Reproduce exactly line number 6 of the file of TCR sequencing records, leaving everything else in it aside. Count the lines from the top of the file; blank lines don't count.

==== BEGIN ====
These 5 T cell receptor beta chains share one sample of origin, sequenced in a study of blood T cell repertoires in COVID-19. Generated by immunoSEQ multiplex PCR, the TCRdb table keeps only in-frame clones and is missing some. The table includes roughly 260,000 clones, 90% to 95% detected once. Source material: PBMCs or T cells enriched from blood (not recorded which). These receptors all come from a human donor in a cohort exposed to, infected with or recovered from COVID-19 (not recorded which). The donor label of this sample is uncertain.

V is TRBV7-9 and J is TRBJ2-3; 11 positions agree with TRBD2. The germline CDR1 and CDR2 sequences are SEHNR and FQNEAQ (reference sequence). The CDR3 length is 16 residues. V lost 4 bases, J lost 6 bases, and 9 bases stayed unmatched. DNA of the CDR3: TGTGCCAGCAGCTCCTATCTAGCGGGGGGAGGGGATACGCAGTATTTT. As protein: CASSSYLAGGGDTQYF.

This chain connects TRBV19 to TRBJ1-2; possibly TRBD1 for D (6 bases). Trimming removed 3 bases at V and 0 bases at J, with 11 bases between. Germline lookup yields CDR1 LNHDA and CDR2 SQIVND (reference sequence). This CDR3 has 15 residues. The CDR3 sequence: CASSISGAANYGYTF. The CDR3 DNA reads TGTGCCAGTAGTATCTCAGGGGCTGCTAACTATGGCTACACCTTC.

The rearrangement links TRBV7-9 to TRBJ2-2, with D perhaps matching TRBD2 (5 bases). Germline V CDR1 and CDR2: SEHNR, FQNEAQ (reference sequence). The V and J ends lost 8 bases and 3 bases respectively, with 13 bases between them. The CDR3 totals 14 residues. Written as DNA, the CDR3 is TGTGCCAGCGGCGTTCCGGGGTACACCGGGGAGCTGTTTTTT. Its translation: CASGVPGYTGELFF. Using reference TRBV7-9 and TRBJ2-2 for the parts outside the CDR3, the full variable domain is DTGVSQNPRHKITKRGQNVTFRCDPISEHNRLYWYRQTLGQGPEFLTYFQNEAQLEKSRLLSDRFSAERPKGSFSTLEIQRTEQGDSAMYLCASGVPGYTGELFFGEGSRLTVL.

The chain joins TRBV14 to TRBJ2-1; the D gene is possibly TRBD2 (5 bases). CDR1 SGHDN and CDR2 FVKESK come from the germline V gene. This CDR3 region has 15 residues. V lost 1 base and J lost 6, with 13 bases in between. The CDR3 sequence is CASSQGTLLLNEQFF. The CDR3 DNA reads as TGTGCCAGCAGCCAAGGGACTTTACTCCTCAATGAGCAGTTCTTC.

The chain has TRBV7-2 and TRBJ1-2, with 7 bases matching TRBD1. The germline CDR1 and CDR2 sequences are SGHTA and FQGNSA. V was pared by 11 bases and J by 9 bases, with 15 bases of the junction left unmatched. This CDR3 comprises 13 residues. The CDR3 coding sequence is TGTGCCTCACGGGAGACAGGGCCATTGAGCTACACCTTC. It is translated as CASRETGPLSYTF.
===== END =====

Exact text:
The chain has TRBV7-2 and TRBJ1-2, with 7 bases matching TRBD1. The germline CDR1 and CDR2 sequences are SGHTA and FQGNSA. V was pared by 11 bases and J by 9 bases, with 15 bases of the junction left unmatched. This CDR3 comprises 13 residues. The CDR3 coding sequence is TGTGCCTCACGGGAGACAGGGCCATTGAGCTACACCTTC. It is translated as CASRETGPLSYTF.